Positives: Has good size with adequate muscle definition, losing more than 10 pounds of "baby fat" in the last year to improve his agility rolling out of the pocket … Mobile passer with the nimble feet to make all of his throws when rolling out of the pocket … Short strider who has the change of direction agility to sidestep the initial tackler, doing an effective job of throwing from either of the outside hashes … Loves the challenge in pressure situations and remains cool in the backfield, despite numerous protection breakdowns (was sacked 33 times in 2006, but fumbled only once), as he is also very conscious of protecting the ball to prevent the costly fumble … Makes good on-field adjustments and check on the pre-snap and is alert to zone coverages … Worked hard with the team's new strength coach before the 2006 season and the trimmed frame and added strength allowed him to stand tall in the pocket … Puts nice touch and velocity on his short-to-intermediate throws … Displays good arm strength and accuracy on sideline, screens, slants and crossing routes … Has enough foot speed and balance to be a threat running with the ball and shows good body control in his pass set-up … Can slide and avoid, doing a nice job of escaping pressure and creating when on the move … Does whatever he can to stay alive in the pocket, as he picks up defensive schemes quickly and has no problems taking plays from the chalkboard to the field … Best when making calls at the line of scrimmage, as he does a very good job of scanning the field … Can pull the ball down and make something out of a broken play with his feet and is accurate throwing on the move … Has adequate quickness dropping back from center to his pass-set point and is able to get good depth due to his fine balance and quick feet … . The thing you see on 2006 film is that he now does a much better job of setting his feet and stepping into his throws than in past seasons … The ball comes off Kolb's hand with average zip and good touch, as he knows how to step towards his target and maintain balance following through with his passes … When he uses a three-quarter release and steps into his throws, his release is much more compact and natural … Throws a tight spiral that receivers don't have to come back on when operating in tight spaces … Throws the long ball with adequate touch and accuracy, zips the posts and even when he passes off his back foot, he is still able to generate good velocity … Patient sitting in the pocket and scanning the field, locating his secondary targets with good efficiency … Shows better accuracy with underneath tosses than on long throws, but does an effective job of keeping the receiver in his route progression without having to break stride … Puts good air behind the short fade routes, knowing when to take something off those throws … Can zip the pass into tight coverage away from the defender, demonstrating good placement and has the awareness and ability to slide in the pocket and continue to scan down field … Knows where all of his targets are and will throw the ball away rather than force the issue when all are covered … Does a good job of squaring his shoulders and driving with his legs to break tackles when forced to run with the ball … Has the vision to pick his spots to run to and is quick to slide and avoid being punished when the defender closes on his rushing attempt … Self-starter who has been a great program player and unquestioned leader ever since first stepping into the huddle as a freshman … Vocal leader, but not the type who appears arrogant, like some quarterbacks tend to be.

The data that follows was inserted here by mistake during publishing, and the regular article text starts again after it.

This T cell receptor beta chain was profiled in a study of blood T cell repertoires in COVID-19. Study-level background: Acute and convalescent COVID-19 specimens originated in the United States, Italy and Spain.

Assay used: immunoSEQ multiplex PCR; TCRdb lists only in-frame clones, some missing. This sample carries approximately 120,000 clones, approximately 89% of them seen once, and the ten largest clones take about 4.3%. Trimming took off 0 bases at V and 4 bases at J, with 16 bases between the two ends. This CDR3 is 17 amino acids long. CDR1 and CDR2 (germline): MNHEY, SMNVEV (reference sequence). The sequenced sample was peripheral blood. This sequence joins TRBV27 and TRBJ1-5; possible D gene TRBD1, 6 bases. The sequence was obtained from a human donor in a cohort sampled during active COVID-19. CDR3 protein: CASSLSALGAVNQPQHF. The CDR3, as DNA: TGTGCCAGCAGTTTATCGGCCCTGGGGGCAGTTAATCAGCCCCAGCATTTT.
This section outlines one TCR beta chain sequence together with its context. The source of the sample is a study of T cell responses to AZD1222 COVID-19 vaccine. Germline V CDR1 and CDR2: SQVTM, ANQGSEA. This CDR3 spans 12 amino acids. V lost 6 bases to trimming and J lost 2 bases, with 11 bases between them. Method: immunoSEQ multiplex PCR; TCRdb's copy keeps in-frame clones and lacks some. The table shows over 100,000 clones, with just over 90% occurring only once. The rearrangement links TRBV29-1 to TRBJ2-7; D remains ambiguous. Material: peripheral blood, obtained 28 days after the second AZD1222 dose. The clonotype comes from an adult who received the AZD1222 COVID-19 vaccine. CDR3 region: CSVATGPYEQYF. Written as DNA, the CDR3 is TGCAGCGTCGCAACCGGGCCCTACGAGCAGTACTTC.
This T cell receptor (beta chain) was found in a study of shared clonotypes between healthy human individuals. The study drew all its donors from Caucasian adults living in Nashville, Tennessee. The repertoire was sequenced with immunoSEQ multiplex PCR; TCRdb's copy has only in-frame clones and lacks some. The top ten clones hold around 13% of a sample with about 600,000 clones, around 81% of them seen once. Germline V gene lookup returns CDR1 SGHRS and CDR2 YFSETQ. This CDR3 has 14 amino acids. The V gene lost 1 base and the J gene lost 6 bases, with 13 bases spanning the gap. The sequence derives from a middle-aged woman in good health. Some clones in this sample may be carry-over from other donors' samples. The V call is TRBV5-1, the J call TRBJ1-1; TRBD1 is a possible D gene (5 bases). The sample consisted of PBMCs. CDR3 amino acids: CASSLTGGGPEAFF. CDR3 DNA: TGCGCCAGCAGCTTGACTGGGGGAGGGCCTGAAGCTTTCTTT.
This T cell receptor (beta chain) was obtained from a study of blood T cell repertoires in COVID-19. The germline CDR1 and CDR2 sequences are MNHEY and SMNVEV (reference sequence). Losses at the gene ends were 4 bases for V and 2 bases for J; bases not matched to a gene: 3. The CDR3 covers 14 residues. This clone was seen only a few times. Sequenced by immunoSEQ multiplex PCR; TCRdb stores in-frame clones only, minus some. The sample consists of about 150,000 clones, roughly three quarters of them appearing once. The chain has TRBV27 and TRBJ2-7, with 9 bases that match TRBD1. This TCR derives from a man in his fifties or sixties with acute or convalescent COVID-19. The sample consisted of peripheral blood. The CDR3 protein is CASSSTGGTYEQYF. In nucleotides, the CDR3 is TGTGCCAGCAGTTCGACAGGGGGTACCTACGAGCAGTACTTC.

Negatives: Has a soft midsection, high-cut calves and thin ankles … Forced the ball more often during his junior year, as he ran through several streaks where he simply threw right to the opposition, resulting in 15 interceptions after having only 12 during his first two years combined. However, he did improve dramatically in this area as a senior … When he holds on to the ball too long, he will be forced to improvise and the result was generally not good (lots of fumbles due to poor ball security) … His problems throwing the ball away came when he threw it to dangerous spots on the field where there was no receiver in sight … Has a nice over-the-top release, but sometimes will wind up (no major issues though) … When he carries the ball too low, it slows down his delivery a bit … When pressured and forced to roll out, he had a little bit of a problem, as his receivers did have to adjust a bit … In the past, he was known as a streaky performer, but he became a much better rhythm passer in 2006 due to his ability to scan the field and be more patient waiting for his receivers to get free … Stands in the pocket taking vicious hits trying to make the pass play because of poor protection throughout his career and needs to throw the ball away more rather than try to create something out of nothing.